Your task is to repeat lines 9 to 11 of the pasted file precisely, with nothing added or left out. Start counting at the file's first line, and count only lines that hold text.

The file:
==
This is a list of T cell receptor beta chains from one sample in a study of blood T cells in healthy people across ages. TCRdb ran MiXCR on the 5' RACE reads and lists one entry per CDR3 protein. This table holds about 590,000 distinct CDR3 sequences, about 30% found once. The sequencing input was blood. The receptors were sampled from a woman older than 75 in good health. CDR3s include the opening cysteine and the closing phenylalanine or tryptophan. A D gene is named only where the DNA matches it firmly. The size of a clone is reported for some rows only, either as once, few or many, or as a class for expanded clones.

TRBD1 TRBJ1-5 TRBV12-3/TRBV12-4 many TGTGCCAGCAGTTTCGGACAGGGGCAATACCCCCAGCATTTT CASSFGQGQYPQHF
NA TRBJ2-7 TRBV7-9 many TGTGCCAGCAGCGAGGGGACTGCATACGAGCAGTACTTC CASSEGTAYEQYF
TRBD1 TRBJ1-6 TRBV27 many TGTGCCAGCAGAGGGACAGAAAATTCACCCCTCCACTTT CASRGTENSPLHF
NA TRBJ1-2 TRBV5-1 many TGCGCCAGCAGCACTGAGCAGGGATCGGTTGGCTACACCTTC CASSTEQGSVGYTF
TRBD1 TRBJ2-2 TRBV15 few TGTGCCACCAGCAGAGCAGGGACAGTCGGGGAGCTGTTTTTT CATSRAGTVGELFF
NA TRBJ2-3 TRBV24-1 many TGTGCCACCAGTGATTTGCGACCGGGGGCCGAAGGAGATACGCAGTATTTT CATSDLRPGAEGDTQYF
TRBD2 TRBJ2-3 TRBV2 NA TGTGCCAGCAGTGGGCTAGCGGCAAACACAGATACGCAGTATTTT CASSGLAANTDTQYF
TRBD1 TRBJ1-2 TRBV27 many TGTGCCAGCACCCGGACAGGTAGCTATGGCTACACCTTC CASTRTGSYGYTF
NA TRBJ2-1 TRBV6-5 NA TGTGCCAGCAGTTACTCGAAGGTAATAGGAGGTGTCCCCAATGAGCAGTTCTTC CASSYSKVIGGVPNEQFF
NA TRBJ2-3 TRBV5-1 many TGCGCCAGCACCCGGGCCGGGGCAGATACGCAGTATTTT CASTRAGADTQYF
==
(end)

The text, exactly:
TRBD1 TRBJ1-2 TRBV27 many TGTGCCAGCACCCGGACAGGTAGCTATGGCTACACCTTC CASTRTGSYGYTF
NA TRBJ2-1 TRBV6-5 NA TGTGCCAGCAGTTACTCGAAGGTAATAGGAGGTGTCCCCAATGAGCAGTTCTTC CASSYSKVIGGVPNEQFF
NA TRBJ2-3 TRBV5-1 many TGCGCCAGCACCCGGGCCGGGGCAGATACGCAGTATTTT CASTRAGADTQYF